…I’m about to take off for a five week trip to Europe, so I’ve had travel on the brain lately.
In general, I’m pretty content being settled in one place and having a normal routine, but I suspect that that contentment is the result of regularly satiating my natural desire for adventure and exploration. I’ve been really fortunate to see and do some amazing things in my life, and I’ve learned some things along the way. Before departing for this summer’s trip, I thought I’d share some of those things with you all.
Here we go:
“Budget” accommodations can be an experience in themselves (usually in a good, unsketchy way). So far, when funding my own adventures, I’ve always stayed in hostels. Not only is this option more financially and environmentally sustainable, but it’s a great way to make yourself present amongst strangers, and, if you choose wisely, sleep in potentially strange and cool places. My favorites to date have included an open-air hut in the jungle and a ski lodge in the Alps. This might not sound amazing to everyone, but I’ve come to appreciate and even prefer sleeping in places that are a little offbeat.
Eating well doesn’t need to break the bank. My rule of thumb when I travel is to do one “splurge” meal per city (give or take), because good food happens to be really important to me. But beyond that, there are plenty of options for eating well and authentically, even on a budget. Food trucks/carts, cafeterias, and cafes are all great options. If you want to go even cheaper, just like in the US, a lot of foreign grocery stores have takeaway meals that are ready to eat. And what’s more authentic than shopping in a neighborhood grocery store?
Getting from Point A to Point B is also part of the adventure. In our regular lives, the commute that gets us to work, friends, family, and home is a burdensome means to a much greater end. This needn’t be the case when traveling abroad. Sorry for the massive cliché, but yes, sometimes the journey is just as important as the destination (I mean this completely literally). So far, some of my favorite experiences abroad include playing road games with a Spanish-speaking driver on the Pan-American highway, and taking a roundabout train ride through Switzerland. (The latter was after making an initially frustrating planning mistake, which I’m so glad I made). Public transit in particular can give you insight on other cultures, not to mention some potentially stunning views.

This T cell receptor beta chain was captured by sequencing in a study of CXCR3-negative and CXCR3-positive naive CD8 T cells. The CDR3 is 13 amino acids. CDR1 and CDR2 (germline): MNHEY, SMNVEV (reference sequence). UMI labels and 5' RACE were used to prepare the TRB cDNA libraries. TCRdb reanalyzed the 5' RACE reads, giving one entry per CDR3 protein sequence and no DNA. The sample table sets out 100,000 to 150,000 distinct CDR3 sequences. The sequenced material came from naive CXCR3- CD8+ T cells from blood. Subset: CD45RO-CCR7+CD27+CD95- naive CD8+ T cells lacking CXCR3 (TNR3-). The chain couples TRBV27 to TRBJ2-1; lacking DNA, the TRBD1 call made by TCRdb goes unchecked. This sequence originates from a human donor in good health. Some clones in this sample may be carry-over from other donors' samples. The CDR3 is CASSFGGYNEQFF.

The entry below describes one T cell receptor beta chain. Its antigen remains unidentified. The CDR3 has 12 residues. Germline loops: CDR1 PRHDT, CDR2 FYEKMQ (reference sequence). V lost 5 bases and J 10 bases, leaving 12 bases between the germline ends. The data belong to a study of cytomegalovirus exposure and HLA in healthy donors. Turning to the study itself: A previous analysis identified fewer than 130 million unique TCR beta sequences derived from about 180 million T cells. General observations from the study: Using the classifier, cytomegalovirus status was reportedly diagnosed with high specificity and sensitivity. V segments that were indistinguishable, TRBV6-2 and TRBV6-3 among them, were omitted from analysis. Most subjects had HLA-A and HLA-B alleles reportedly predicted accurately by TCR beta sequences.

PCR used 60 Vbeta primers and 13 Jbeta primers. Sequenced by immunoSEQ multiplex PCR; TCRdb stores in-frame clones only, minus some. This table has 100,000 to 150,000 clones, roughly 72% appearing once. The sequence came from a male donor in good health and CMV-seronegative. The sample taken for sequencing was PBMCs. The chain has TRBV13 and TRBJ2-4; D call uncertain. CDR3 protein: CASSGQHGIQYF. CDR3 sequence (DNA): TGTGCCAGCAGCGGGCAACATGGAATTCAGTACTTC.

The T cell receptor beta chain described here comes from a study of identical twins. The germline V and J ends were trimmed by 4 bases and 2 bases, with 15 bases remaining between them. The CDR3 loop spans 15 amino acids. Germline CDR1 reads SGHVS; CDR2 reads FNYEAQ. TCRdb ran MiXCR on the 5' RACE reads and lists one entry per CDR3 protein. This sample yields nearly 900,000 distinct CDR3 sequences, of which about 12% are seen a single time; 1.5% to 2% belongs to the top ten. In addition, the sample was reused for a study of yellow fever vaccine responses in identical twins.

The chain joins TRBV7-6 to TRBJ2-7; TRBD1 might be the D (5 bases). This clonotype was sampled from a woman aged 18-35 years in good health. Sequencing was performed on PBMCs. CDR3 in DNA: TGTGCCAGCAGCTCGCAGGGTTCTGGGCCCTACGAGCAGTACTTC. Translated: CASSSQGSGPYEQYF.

Know yourself. The first time I traveled solo, there were several somewhat surprising things that I learned about myself. For example, how much my outlook on the world changes after a cup of coffee. Being out of your element forces you to be especially observant, of your surroundings but also of yourself and your needs. It’s important to respond to these things you learn about yourself, and do what your body tells you. Small things like an extra snack, catnap, or cup of coffee, can go a long way in making you more comfortable in an unfamiliar environment. Along these lines…
It’s okay to rest. When you’ve spent several hundred dollars on airfare, there’s pressure to be constantly on-the-go once you’ve landed. If that works for you, great! But I need my eight hours. On top of that, hanging out in a café or park for an hour or two each afternoon can be a great way to simultaneously recharge and soak in the local culture.
The big sights are great, but find out about the more obscure ones too. This is especially applicable if a particular artwork, historical/political/religious figure, neighborhood, etc. has academic or personal significance to you. For example, I did a long weekend in Rome several years ago, and while the Colosseum and Pantheon were cool, my favorite day was when we saw Bernini’s “Ecstasy of St. Teresa,” since I had studied both the saint and the sculpture. Along these lines, if you’ll be doing a lot of museums and historical sites, it’s always a good idea to do your homework first. The classic, obligatory sites aren’t just something just to check off a global to-do list – they can be immensely meaningful when you understand why they’re classic and obligatory.
Local churches make great destinations. This might only apply to Christians, but some of my most meaningful travel experiences overlap with some of my most meaningful religious experiences. Here’s one example of that, and here’s another.
Put the camera down. (Unless you’re somewhere that’s very rarely visited, or an excellent photographer). At every major tourist destination, you’ll see two things: 1) a bunch of tourists bumping into each other trying to take pictures of it and 2) a guy selling 50-cent postcards of the same picture, but of professional quality. We have cameras in our hands so often that I think people sometimes forget that we have eyes, brains, and memories (and Google). This world’s a whole lot better looking when you’re not seeing it through a lens.
Hopefully this is helpful, and even inspires you to get out of your routine and go somewhere new. I should add that “travel” doesn’t require a passport or plane tickets – with enough research and willingness to break routine, there are plenty of adventures to be had at home too.
Anyway, you may or may not be hearing more from me about this over the next month. And if you feel like recommending cool things to do, eat, etc. in Paris, Gengenbach, Semur-en-Auxois, Oslo, Bergen, Stockholm, or Reykjavik, please do!